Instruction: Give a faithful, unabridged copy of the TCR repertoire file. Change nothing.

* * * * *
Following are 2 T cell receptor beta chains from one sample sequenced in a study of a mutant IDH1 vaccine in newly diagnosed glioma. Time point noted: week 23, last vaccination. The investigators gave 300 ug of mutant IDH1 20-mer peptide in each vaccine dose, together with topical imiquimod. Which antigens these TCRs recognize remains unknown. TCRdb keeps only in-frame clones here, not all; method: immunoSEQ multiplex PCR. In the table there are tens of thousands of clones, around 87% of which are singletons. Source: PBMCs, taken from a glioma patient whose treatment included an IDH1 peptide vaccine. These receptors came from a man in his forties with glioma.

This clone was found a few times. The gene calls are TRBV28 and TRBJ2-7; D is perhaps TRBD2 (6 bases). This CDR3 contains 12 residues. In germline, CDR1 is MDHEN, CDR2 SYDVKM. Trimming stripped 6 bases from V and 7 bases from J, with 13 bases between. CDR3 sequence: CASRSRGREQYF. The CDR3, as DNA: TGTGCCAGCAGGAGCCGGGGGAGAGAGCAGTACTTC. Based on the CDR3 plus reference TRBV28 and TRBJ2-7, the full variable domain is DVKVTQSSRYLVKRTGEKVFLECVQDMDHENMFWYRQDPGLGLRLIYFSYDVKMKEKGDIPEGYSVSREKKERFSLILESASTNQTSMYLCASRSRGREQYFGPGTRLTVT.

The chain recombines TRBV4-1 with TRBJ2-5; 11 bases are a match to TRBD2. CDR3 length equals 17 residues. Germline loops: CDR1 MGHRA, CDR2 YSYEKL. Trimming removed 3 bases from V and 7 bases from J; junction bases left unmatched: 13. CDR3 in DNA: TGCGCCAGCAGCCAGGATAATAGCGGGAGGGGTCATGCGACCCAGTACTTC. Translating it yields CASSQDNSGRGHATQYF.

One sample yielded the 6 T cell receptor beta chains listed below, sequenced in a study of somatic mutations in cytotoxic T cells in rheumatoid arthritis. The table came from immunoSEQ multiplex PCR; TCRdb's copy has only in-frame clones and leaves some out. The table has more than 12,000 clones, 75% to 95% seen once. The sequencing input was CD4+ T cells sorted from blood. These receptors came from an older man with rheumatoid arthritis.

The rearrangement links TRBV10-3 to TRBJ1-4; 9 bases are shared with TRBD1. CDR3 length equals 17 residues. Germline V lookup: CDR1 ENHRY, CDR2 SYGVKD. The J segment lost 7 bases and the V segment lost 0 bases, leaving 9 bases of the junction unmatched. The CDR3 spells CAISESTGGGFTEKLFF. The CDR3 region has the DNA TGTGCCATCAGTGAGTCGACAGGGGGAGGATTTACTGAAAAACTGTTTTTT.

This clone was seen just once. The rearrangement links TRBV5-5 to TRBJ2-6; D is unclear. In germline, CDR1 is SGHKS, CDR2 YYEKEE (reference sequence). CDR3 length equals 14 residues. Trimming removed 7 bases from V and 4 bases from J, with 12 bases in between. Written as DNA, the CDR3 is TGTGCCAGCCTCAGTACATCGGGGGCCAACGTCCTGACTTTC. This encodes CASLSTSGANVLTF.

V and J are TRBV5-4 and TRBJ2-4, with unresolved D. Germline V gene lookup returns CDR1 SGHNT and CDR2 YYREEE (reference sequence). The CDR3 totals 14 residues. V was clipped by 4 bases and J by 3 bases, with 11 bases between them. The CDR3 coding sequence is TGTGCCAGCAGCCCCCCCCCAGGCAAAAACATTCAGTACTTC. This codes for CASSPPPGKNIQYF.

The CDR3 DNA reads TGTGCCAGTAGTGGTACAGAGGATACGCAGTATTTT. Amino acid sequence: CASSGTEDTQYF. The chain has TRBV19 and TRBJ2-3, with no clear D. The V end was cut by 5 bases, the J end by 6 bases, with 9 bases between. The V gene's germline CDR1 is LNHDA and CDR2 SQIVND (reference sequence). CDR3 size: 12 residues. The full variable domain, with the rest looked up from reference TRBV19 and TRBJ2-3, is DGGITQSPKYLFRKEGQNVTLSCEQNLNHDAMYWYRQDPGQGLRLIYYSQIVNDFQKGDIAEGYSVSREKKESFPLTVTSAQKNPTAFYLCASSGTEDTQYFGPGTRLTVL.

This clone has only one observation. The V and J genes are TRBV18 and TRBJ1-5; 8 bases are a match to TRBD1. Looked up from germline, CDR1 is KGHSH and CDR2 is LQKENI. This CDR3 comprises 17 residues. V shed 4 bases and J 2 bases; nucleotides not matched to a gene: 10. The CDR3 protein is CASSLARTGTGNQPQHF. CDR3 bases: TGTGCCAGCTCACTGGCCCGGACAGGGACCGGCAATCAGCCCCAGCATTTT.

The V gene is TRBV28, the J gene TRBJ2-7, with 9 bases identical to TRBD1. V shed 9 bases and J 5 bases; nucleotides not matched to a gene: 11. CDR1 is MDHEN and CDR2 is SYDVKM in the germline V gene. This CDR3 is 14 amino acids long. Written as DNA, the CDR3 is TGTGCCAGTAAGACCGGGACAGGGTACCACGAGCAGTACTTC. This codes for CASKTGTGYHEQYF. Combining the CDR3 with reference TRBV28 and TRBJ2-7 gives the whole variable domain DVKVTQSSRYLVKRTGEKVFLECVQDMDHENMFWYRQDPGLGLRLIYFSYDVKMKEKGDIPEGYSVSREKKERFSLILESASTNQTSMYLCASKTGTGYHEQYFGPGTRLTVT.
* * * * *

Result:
Following are 2 T cell receptor beta chains from one sample sequenced in a study of a mutant IDH1 vaccine in newly diagnosed glioma. Time point noted: week 23, last vaccination. The investigators gave 300 ug of mutant IDH1 20-mer peptide in each vaccine dose, together with topical imiquimod. Which antigens these TCRs recognize remains unknown. TCRdb keeps only in-frame clones here, not all; method: immunoSEQ multiplex PCR. In the table there are tens of thousands of clones, around 87% of which are singletons. Source: PBMCs, taken from a glioma patient whose treatment included an IDH1 peptide vaccine. These receptors came from a man in his forties with glioma.

This clone was found a few times. The gene calls are TRBV28 and TRBJ2-7; D is perhaps TRBD2 (6 bases). This CDR3 contains 12 residues. In germline, CDR1 is MDHEN, CDR2 SYDVKM. Trimming stripped 6 bases from V and 7 bases from J, with 13 bases between. CDR3 sequence: CASRSRGREQYF. The CDR3, as DNA: TGTGCCAGCAGGAGCCGGGGGAGAGAGCAGTACTTC. Based on the CDR3 plus reference TRBV28 and TRBJ2-7, the full variable domain is DVKVTQSSRYLVKRTGEKVFLECVQDMDHENMFWYRQDPGLGLRLIYFSYDVKMKEKGDIPEGYSVSREKKERFSLILESASTNQTSMYLCASRSRGREQYFGPGTRLTVT.

The chain recombines TRBV4-1 with TRBJ2-5; 11 bases are a match to TRBD2. CDR3 length equals 17 residues. Germline loops: CDR1 MGHRA, CDR2 YSYEKL. Trimming removed 3 bases from V and 7 bases from J; junction bases left unmatched: 13. CDR3 in DNA: TGCGCCAGCAGCCAGGATAATAGCGGGAGGGGTCATGCGACCCAGTACTTC. Translating it yields CASSQDNSGRGHATQYF.

One sample yielded the 6 T cell receptor beta chains listed below, sequenced in a study of somatic mutations in cytotoxic T cells in rheumatoid arthritis. The table came from immunoSEQ multiplex PCR; TCRdb's copy has only in-frame clones and leaves some out. The table has more than 12,000 clones, 75% to 95% seen once. The sequencing input was CD4+ T cells sorted from blood. These receptors came from an older man with rheumatoid arthritis.

The rearrangement links TRBV10-3 to TRBJ1-4; 9 bases are shared with TRBD1. CDR3 length equals 17 residues. Germline V lookup: CDR1 ENHRY, CDR2 SYGVKD. The J segment lost 7 bases and the V segment lost 0 bases, leaving 9 bases of the junction unmatched. The CDR3 spells CAISESTGGGFTEKLFF. The CDR3 region has the DNA TGTGCCATCAGTGAGTCGACAGGGGGAGGATTTACTGAAAAACTGTTTTTT.

This clone was seen just once. The rearrangement links TRBV5-5 to TRBJ2-6; D is unclear. In germline, CDR1 is SGHKS, CDR2 YYEKEE (reference sequence). CDR3 length equals 14 residues. Trimming removed 7 bases from V and 4 bases from J, with 12 bases in between. Written as DNA, the CDR3 is TGTGCCAGCCTCAGTACATCGGGGGCCAACGTCCTGACTTTC. This encodes CASLSTSGANVLTF.

V and J are TRBV5-4 and TRBJ2-4, with unresolved D. Germline V gene lookup returns CDR1 SGHNT and CDR2 YYREEE (reference sequence). The CDR3 totals 14 residues. V was clipped by 4 bases and J by 3 bases, with 11 bases between them. The CDR3 coding sequence is TGTGCCAGCAGCCCCCCCCCAGGCAAAAACATTCAGTACTTC. This codes for CASSPPPGKNIQYF.

The CDR3 DNA reads TGTGCCAGTAGTGGTACAGAGGATACGCAGTATTTT. Amino acid sequence: CASSGTEDTQYF. The chain has TRBV19 and TRBJ2-3, with no clear D. The V end was cut by 5 bases, the J end by 6 bases, with 9 bases between. The V gene's germline CDR1 is LNHDA and CDR2 SQIVND (reference sequence). CDR3 size: 12 residues. The full variable domain, with the rest looked up from reference TRBV19 and TRBJ2-3, is DGGITQSPKYLFRKEGQNVTLSCEQNLNHDAMYWYRQDPGQGLRLIYYSQIVNDFQKGDIAEGYSVSREKKESFPLTVTSAQKNPTAFYLCASSGTEDTQYFGPGTRLTVL.

This clone has only one observation. The V and J genes are TRBV18 and TRBJ1-5; 8 bases are a match to TRBD1. Looked up from germline, CDR1 is KGHSH and CDR2 is LQKENI. This CDR3 comprises 17 residues. V shed 4 bases and J 2 bases; nucleotides not matched to a gene: 10. The CDR3 protein is CASSLARTGTGNQPQHF. CDR3 bases: TGTGCCAGCTCACTGGCCCGGACAGGGACCGGCAATCAGCCCCAGCATTTT.

The V gene is TRBV28, the J gene TRBJ2-7, with 9 bases identical to TRBD1. V shed 9 bases and J 5 bases; nucleotides not matched to a gene: 11. CDR1 is MDHEN and CDR2 is SYDVKM in the germline V gene. This CDR3 is 14 amino acids long. Written as DNA, the CDR3 is TGTGCCAGTAAGACCGGGACAGGGTACCACGAGCAGTACTTC. This codes for CASKTGTGYHEQYF. Combining the CDR3 with reference TRBV28 and TRBJ2-7 gives the whole variable domain DVKVTQSSRYLVKRTGEKVFLECVQDMDHENMFWYRQDPGLGLRLIYFSYDVKMKEKGDIPEGYSVSREKKERFSLILESASTNQTSMYLCASKTGTGYHEQYFGPGTRLTVT.